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65 is the new 85 -- Covid-19 cultivates elements of ageism

Is sixty-five the new eighty-five – and is ageism trendy?  Note the interesting behavior of ‘leaders’ during the time of Covid-19.  Consider the EU guidance: "The chief of the European Union's executive has warned the block's elderly that they may have to stay in lockdown till 2021 due to the new coronavirus." And in California, as seniors use more technology to communicate with others, the executive director of the Village Movement California, Charlotte Dickson, observed that EU guidance is consistent with Governor Gavin Newsom’s thinking for California, though older Europeans are now resisting) and his March 15 order telling the 65+ to isolate at home: "You’re basically disappearing almost 30% of the state of California, and ageism is all about disappearing people … once you retire, you’re done. If seniors are being asked to continue physical distancing for the better part of the next year or two, divisions between generations may calcify." 

Meanwhile, on the other side of the country -- Florida.  One fifth of the Florida population is aged 65+. It was just a few years ago, that 60 was the new 40 and older adults were advised to start counting their age backwards at 70, next birthday is 69, etc.  These days that seems charming.  Now, arriving at 70, they should be vigilant, cautious, anxious. An expert offered his gloomy advice, carried beyond Florida via multiple TV networks: "One doctor emphasizes that there is no substitute for social distancing and hygiene. I don't think older people should be safe, feel safe going to restaurants, gym, bars,” said Dr. Joseph Ouslander. "I think they should be very, very careful if they go to a barbershop or a beauty shop." Ouslander is a professor of geriatric medicine at Florida Atlantic University and the Executive Editor for the Journal of the American Geriatrics Society (AGS). So he should know.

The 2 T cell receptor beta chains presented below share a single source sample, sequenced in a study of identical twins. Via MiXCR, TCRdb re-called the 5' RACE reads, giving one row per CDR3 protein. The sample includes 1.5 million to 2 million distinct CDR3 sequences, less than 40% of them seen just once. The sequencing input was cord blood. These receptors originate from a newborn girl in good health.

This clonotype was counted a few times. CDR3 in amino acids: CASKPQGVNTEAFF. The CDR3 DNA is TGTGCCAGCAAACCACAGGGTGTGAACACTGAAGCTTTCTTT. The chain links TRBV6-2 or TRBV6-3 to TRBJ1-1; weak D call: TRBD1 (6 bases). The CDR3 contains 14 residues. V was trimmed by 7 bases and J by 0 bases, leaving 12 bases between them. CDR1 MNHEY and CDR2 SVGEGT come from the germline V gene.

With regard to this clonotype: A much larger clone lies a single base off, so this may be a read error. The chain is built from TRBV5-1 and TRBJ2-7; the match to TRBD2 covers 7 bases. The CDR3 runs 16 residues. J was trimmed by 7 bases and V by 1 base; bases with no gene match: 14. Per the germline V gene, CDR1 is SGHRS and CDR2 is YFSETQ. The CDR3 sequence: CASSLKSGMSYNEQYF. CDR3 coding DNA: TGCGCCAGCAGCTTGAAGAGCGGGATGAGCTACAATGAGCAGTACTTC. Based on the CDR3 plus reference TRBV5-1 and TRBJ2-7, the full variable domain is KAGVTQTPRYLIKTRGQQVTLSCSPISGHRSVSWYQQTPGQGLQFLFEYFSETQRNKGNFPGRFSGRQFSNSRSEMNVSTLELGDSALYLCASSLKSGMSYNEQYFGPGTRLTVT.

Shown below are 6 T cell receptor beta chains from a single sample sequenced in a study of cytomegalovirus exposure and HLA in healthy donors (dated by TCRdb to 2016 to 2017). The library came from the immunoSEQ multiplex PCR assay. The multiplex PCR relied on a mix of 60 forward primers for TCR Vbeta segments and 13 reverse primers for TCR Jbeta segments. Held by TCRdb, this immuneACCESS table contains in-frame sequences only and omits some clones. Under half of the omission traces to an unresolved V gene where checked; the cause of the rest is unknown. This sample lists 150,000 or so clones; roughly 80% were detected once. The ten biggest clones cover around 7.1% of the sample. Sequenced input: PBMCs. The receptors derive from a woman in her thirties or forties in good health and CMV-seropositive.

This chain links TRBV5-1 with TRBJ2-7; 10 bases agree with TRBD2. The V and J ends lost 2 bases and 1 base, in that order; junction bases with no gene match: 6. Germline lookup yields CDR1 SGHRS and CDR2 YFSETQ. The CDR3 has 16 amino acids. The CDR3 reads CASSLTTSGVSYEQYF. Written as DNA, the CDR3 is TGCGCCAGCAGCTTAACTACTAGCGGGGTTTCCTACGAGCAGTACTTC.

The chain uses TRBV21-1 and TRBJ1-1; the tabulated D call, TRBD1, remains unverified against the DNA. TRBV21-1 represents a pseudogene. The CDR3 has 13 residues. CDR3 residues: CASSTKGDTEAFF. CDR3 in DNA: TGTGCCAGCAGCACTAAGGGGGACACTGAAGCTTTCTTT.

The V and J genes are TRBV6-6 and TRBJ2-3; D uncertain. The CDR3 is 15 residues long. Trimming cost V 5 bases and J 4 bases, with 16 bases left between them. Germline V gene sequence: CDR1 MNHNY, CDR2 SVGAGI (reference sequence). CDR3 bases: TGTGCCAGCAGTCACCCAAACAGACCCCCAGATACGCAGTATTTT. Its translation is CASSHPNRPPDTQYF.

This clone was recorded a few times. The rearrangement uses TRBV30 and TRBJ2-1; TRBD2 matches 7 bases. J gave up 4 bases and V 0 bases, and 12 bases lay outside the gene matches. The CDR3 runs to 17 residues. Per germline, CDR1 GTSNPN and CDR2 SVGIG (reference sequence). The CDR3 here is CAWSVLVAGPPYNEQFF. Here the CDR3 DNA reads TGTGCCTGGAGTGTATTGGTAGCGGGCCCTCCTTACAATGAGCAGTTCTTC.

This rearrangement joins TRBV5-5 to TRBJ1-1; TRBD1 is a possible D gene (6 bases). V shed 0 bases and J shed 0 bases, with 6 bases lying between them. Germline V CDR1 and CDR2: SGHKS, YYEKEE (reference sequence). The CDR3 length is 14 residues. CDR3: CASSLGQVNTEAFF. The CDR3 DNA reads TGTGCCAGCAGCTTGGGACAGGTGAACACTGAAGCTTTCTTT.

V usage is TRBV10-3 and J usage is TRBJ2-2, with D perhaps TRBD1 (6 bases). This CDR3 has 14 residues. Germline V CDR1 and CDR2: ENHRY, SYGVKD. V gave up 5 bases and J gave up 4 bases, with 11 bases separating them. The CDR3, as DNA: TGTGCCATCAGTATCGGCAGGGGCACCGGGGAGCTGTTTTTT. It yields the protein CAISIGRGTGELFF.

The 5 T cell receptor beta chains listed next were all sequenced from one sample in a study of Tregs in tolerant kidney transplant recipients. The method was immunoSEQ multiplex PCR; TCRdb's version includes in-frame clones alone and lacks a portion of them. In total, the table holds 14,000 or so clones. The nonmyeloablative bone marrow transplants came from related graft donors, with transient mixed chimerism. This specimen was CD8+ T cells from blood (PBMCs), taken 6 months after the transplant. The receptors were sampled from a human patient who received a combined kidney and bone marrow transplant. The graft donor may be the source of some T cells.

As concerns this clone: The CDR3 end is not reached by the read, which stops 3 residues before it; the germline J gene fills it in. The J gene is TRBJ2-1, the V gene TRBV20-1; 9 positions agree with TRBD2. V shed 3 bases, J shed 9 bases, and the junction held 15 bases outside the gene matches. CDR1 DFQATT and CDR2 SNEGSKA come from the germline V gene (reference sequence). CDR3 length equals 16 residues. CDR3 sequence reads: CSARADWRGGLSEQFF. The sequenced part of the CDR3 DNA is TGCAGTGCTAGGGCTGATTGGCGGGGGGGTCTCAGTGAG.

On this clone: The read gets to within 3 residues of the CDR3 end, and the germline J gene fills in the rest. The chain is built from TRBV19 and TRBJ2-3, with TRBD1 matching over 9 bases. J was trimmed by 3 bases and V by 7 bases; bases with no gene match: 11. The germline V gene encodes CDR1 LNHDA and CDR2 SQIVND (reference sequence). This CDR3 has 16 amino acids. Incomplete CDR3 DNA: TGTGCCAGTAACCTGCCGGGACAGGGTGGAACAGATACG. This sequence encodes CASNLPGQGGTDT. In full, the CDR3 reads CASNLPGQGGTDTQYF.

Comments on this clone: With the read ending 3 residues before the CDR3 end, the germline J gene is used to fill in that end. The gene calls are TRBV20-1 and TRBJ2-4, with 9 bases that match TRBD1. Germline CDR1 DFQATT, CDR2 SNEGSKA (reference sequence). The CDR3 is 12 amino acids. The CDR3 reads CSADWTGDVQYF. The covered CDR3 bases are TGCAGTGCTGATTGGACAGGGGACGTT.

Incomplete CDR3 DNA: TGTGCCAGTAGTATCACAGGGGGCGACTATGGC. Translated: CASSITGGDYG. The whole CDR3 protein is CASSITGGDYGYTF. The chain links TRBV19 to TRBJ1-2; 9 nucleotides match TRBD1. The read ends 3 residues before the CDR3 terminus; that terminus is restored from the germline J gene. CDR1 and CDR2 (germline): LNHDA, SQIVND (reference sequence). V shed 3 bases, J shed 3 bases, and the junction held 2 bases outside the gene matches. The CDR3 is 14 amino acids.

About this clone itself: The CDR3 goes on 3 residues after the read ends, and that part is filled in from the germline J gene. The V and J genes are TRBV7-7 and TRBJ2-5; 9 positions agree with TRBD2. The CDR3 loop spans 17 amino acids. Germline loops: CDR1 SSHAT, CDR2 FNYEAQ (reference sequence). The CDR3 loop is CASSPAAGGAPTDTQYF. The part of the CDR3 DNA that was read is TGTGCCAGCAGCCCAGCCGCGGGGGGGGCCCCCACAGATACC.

And in New York – Andrew Cuomo was surprised.  Hysterical publicity about nursing homes can surprise even the governor of New York. It turns out that 66% of hospitalizations with Covid-19 in New York were people who had been staying at home, the majority retired or unemployed and over age 51.  Only 18% came from nursing homes.  Why would he have been surprised?  Because the endless repetition of news, especially in New York, about deaths in nursing homes can cast a pall over all other information.  Why he thought this was a reinforcement of the state’s guidance to continue to stay home – that is anyone’s guess. 

Ageism gets renewed validation and rights of expression.  The signs of ageism are all around and trackable on Twitter (#BoomerRemover hashtag – really???) and beyond, even inspiring Columbia public health researchers to categorize its various manifestations  as "hostile, neglectful and benevolent."  Which was Newsom’s recommendation in March that hospitals focus on the young?  Or the Texas governor’s response to a stupid question that "grandparents were willing to die to save the economy for their grandchildren?" Consider the changes in healthcare protocols designed to protect children versus older adults.  One writer wondered if the Covid-19 pandemic had largely impacted children versus older adults, would the national response have been more earlier or more aggressive?  Maybe not, but stay tuned. The language of ageism and its accompanying behaviors is alive and well.

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